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object:1.01 - Historical Survey
book class:A Garden of Pomegranates - An Outline of the Qabalah



T HE Qabalah is a traditional body of wisdom pur- porting to deal in extenso with the tremendous problems of the origin and nature of Life, and the
Evolution of Man and the Universe.

The word " Qabalah " is derived from a Hebrew root
Vap (QBL) meaning "to receive". The legend is that this philosophy is a knowledge of things first taught by the
Demiurgos to a select company of spiritual intelligences of a lofty rank who, after the Fall, communicated its divine injunctions to Mankind- who, in reality, were themselves in incarnation. It is also denominated the
Chokmah Nistorah, " The Secret Wisdom ", so-called because it has been orally transmitted from Adept to Pupil in the Secret Sanctuaries of Initiation. Tradition has it that no one part of this doctrine was accepted as authori- tative until it had been subjected to severe and minute criticism and investigation by methods of practical research to be described later.

To come down to more historic ground, the Qabalah is the Jewish mystical teaching concerning the initiated inter- pretation of the Hebrew scriptures. It is a system of spiritual philosophy or theosophy, using this word in its original implications of 0eo? 2 o$ia, which has not only exercised for centuries an influence on the intellectual development of so shrewd and clear-thinking a people as the Jews, but has attracted the attention of many renowned






theological and philosophical thinkers, particularly in the sixteenth and seventeenth centuries. Among those devoted to the study of its theorems were Raymond Lully, the scholastic metaphysician and alchemist ; John Reuchlin, who revived Oriental Philosophy in Europe ; John Baptist von Helmont, the physician and chemist who discovered hydrogen ; Baruch Spinoza, the excommunicated " God- intoxicated " Jewish philosopher ; and Dr. Henry More, the famous Cambridge Platonist. These men, to name but a few among many who have been attracted to the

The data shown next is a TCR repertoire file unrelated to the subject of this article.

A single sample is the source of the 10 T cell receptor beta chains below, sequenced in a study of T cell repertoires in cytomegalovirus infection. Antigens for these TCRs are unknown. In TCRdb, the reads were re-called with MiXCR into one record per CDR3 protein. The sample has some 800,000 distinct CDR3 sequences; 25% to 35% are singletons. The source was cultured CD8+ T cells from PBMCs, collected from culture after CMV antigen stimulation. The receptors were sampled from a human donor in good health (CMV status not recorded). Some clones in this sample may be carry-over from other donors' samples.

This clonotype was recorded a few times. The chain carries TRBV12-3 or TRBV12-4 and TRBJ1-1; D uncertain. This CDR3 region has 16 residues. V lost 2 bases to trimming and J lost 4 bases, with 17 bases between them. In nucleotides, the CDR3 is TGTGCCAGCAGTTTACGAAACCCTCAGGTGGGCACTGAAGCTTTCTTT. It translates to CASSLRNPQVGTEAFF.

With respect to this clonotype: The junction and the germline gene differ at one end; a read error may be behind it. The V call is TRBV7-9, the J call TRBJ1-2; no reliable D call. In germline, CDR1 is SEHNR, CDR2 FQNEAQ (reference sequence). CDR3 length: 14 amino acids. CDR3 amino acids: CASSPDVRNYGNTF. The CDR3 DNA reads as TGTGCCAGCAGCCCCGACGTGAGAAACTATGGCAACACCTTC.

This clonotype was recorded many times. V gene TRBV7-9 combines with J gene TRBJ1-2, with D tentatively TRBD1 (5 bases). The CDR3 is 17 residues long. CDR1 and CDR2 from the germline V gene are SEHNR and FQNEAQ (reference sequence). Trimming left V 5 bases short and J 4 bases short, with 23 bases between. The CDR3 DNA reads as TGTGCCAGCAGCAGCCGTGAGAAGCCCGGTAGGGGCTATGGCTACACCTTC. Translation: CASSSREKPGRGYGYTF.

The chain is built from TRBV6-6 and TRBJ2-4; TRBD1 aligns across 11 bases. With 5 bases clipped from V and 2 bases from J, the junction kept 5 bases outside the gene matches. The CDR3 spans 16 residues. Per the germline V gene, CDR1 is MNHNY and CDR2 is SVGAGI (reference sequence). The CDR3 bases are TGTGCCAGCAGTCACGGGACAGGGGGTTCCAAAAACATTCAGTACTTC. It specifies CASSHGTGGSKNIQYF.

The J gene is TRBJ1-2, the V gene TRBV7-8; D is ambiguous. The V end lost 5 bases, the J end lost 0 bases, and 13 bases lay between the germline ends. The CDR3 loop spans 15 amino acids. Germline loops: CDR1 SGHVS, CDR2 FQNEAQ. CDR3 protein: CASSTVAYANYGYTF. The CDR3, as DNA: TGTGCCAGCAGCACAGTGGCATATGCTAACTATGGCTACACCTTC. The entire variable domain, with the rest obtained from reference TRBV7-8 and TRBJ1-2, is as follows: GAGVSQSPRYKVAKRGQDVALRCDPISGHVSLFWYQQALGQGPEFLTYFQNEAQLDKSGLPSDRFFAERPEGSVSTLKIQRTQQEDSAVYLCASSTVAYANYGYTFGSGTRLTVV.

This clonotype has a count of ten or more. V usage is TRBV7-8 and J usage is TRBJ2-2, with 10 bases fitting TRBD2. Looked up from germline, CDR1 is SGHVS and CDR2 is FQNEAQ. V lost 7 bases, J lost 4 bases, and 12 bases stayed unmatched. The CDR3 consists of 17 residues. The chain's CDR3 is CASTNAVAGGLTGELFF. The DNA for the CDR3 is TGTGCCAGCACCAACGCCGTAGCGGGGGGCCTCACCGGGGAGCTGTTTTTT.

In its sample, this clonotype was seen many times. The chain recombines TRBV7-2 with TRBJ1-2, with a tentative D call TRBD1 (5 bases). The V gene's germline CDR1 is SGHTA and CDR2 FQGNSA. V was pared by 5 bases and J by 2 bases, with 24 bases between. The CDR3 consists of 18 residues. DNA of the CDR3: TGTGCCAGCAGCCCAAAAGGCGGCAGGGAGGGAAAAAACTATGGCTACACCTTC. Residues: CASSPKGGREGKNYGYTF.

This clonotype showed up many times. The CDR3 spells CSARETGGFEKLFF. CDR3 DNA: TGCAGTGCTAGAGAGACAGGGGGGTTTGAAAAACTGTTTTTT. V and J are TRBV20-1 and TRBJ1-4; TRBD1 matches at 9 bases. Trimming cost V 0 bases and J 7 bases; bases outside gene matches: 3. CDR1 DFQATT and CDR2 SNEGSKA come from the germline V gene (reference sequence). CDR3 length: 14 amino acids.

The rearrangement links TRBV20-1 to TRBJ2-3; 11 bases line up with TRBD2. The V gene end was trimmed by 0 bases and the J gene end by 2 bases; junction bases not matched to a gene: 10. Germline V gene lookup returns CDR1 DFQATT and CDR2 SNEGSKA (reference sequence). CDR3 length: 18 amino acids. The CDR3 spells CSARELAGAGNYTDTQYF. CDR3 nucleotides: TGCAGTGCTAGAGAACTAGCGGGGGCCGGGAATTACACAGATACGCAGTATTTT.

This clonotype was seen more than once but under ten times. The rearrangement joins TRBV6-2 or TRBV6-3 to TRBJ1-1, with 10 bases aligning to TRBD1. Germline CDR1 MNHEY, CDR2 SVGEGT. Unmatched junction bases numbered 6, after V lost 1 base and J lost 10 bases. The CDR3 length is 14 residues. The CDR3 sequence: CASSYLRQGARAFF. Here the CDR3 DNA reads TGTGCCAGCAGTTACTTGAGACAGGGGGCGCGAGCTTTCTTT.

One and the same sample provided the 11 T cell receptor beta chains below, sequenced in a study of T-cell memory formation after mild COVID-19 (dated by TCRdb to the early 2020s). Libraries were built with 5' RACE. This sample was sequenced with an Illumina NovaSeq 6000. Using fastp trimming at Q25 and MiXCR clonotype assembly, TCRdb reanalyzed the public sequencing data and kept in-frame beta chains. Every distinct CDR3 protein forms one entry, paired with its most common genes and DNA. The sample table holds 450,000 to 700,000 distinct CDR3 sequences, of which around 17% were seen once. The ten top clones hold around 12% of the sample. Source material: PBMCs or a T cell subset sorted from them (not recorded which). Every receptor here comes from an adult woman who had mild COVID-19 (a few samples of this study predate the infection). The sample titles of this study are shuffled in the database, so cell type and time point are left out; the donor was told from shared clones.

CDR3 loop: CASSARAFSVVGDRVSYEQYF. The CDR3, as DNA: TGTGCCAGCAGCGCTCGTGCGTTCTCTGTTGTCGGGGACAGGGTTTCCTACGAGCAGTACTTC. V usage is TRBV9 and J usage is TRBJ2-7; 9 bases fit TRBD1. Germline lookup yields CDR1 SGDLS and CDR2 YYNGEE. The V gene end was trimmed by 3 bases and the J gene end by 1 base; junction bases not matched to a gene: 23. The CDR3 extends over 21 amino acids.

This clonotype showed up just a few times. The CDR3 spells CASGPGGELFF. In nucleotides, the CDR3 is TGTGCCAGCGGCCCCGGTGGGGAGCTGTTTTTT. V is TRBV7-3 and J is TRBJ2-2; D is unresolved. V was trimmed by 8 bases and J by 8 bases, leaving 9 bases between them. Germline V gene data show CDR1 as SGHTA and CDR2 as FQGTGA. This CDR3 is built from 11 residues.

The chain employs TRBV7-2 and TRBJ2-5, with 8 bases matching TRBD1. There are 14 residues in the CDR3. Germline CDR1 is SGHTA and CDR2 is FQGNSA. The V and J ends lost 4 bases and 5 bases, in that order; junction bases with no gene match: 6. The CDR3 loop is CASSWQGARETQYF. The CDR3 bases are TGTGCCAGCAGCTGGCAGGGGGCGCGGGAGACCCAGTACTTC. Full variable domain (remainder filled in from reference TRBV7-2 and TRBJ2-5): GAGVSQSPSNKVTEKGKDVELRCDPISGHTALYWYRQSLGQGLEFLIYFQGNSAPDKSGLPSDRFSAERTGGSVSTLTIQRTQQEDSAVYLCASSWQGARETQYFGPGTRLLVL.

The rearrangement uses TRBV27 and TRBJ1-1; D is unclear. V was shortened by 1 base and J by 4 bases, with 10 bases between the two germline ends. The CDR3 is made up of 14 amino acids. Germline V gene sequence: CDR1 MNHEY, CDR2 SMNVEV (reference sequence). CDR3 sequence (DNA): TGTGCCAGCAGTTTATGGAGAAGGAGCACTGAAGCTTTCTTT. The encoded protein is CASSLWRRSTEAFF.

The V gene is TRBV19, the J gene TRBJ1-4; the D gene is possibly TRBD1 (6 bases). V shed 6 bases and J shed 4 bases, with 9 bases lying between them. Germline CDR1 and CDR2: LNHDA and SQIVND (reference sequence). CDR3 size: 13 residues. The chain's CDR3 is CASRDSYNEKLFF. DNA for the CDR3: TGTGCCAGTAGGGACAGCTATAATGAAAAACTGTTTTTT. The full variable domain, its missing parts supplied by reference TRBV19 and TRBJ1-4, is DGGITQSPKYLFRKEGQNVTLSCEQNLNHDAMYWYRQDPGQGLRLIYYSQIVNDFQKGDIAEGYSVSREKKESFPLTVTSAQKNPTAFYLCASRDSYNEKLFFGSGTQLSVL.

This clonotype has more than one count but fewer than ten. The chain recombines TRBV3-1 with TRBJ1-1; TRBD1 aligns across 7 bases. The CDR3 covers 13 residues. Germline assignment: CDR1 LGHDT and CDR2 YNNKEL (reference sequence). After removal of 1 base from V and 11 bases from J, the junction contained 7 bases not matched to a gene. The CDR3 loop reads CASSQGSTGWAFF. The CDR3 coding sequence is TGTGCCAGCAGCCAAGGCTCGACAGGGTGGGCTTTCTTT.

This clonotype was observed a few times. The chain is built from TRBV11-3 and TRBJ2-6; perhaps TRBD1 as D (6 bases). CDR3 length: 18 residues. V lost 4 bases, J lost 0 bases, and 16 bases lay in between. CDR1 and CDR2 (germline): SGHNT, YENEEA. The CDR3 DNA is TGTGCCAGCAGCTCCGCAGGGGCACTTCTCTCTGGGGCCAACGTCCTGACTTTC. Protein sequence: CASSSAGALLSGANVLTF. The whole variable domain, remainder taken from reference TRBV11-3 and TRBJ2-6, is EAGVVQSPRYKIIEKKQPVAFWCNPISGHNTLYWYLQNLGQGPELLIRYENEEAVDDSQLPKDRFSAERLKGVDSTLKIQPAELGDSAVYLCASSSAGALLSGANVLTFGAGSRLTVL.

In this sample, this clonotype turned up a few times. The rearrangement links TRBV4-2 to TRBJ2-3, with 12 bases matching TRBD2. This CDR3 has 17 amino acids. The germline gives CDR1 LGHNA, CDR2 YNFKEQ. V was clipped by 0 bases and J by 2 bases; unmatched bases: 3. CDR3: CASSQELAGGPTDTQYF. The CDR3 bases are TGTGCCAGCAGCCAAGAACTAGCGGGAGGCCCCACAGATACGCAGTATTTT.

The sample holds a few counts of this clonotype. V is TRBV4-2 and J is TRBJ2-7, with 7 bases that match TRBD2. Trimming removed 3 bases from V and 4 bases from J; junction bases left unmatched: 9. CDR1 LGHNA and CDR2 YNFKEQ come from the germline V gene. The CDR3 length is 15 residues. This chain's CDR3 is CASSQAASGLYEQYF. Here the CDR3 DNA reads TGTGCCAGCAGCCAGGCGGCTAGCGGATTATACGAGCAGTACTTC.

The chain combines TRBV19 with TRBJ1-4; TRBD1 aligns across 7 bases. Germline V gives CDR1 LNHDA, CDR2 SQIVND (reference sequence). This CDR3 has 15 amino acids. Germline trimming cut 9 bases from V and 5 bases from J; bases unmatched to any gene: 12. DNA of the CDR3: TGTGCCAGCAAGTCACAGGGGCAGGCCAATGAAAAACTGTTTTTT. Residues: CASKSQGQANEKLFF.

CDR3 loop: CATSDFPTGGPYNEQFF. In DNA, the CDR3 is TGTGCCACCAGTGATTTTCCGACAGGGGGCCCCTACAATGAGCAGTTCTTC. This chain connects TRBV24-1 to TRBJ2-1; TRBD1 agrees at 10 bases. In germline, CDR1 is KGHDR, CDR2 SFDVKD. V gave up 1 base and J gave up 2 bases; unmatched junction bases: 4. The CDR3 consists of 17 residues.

Qabalistic ideology, after restlessly searching for a world- view which should disclose to them the true explanations of life, and show the real inner bond uniting all things, found the cravings of their minds at least partially satisfied by its psychological and philosophical system.

It is often assumed to-day that Judaism and Mysticism stand at opposite poles of thought, and that therefore
Jewish Mysticism is a glaring contradiction in terms.
The erroneous assumption here arises from the antithesis of law and faith as set Up by St. Paul's proselytising men- tality (and in a lesser degree by the rationalist efforts of
Maimonides to square everything with formal Aristotelean principles), falsely stamping Judaism as a religion of un- relieved legalism. Mysticism is the irreconcilable enemy of purely religious legalism.

The confusion is also due to the efforts of those theo- logians in mediaeval times who, being desirous of saving their benighted Hebrew brethren from the pangs of eternal torture and damnation in the nether regions, muddled and tampered not only with the original texts but with extreme sectarian interpretations in order to show that the authors of the Qabalistic books were desirous that their Jewish posterity should become apostates to Christianity.

The Qabalah taken in its traditional and literal form
- as contained in the Sepher Yetsirah, Bes Elohim,
Pardis Rimonim, and Sepher haZohar - is either mostly unintelligible or, at first sight, apparent nonsense to the ordinary " logical " person. But it contains as its ground plan that most precious jewel of human thought, that geometrical arrangement of Names, Numbers, Sym- bols, and Ideas called "The Tree of Life". It is called




most precious, because it has been found to be the most convenient system yet discovered of classifying the phe- nomena of the Universe and recording their relations, whereof the proof is the limitless possibilities for analytic and synthetic thought which follow the adoption of this schema.

The history of the Qabalah, so far as the publication of early exoteric texts is concerned, is indeterminate and vague. Literary criticism traces the Sepher Yetsirah (sup- posedly by Rabbi Akiba) and the Sepher haZohar (by
Rabbi Simeon ben Yochai), its main texts, to about the eighth century in the first case and the third or fourth century a.d. in the latter. Some historians claim that the
Qabalah is a derivative from Pythagorean, Gnostic, and
Neoplatonic sources, this latter view being, in particular, the opinion of Mr. Christian D. Ginsburg.

The great Jewish historian, Graetz, too, holds the unhistoric view that Jewish mysticism is a morbid and late growth, foreign to the religious genius of Israel, and that it has its origin in the speculations of one Isaac the Blind in Spain somewhere between the eleventh and twelfth centuries. Graetz regards the Qabalah, the Zohar in particular, as a " false doctrine which, although new, styled itself a genuine teaching of Israel " ( History of the Jews,